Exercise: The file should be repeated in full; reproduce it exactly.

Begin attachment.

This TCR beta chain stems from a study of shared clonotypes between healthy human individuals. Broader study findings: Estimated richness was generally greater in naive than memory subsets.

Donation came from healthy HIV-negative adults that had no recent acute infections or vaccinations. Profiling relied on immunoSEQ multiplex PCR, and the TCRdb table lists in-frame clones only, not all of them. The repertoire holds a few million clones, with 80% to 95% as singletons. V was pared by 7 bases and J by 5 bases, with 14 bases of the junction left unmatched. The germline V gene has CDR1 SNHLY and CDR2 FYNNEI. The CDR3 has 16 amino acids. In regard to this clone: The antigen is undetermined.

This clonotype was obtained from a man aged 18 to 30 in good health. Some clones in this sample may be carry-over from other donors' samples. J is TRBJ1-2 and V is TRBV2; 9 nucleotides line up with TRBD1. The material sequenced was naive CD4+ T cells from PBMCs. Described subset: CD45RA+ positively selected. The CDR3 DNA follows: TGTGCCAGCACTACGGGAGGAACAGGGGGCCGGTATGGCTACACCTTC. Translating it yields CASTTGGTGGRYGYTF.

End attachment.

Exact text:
This TCR beta chain stems from a study of shared clonotypes between healthy human individuals. Broader study findings: Estimated richness was generally greater in naive than memory subsets.

Donation came from healthy HIV-negative adults that had no recent acute infections or vaccinations. Profiling relied on immunoSEQ multiplex PCR, and the TCRdb table lists in-frame clones only, not all of them. The repertoire holds a few million clones, with 80% to 95% as singletons. V was pared by 7 bases and J by 5 bases, with 14 bases of the junction left unmatched. The germline V gene has CDR1 SNHLY and CDR2 FYNNEI. The CDR3 has 16 amino acids. In regard to this clone: The antigen is undetermined.

This clonotype was obtained from a man aged 18 to 30 in good health. Some clones in this sample may be carry-over from other donors' samples. J is TRBJ1-2 and V is TRBV2; 9 nucleotides line up with TRBD1. The material sequenced was naive CD4+ T cells from PBMCs. Described subset: CD45RA+ positively selected. The CDR3 DNA follows: TGTGCCAGCACTACGGGAGGAACAGGGGGCCGGTATGGCTACACCTTC. Translating it yields CASTTGGTGGRYGYTF.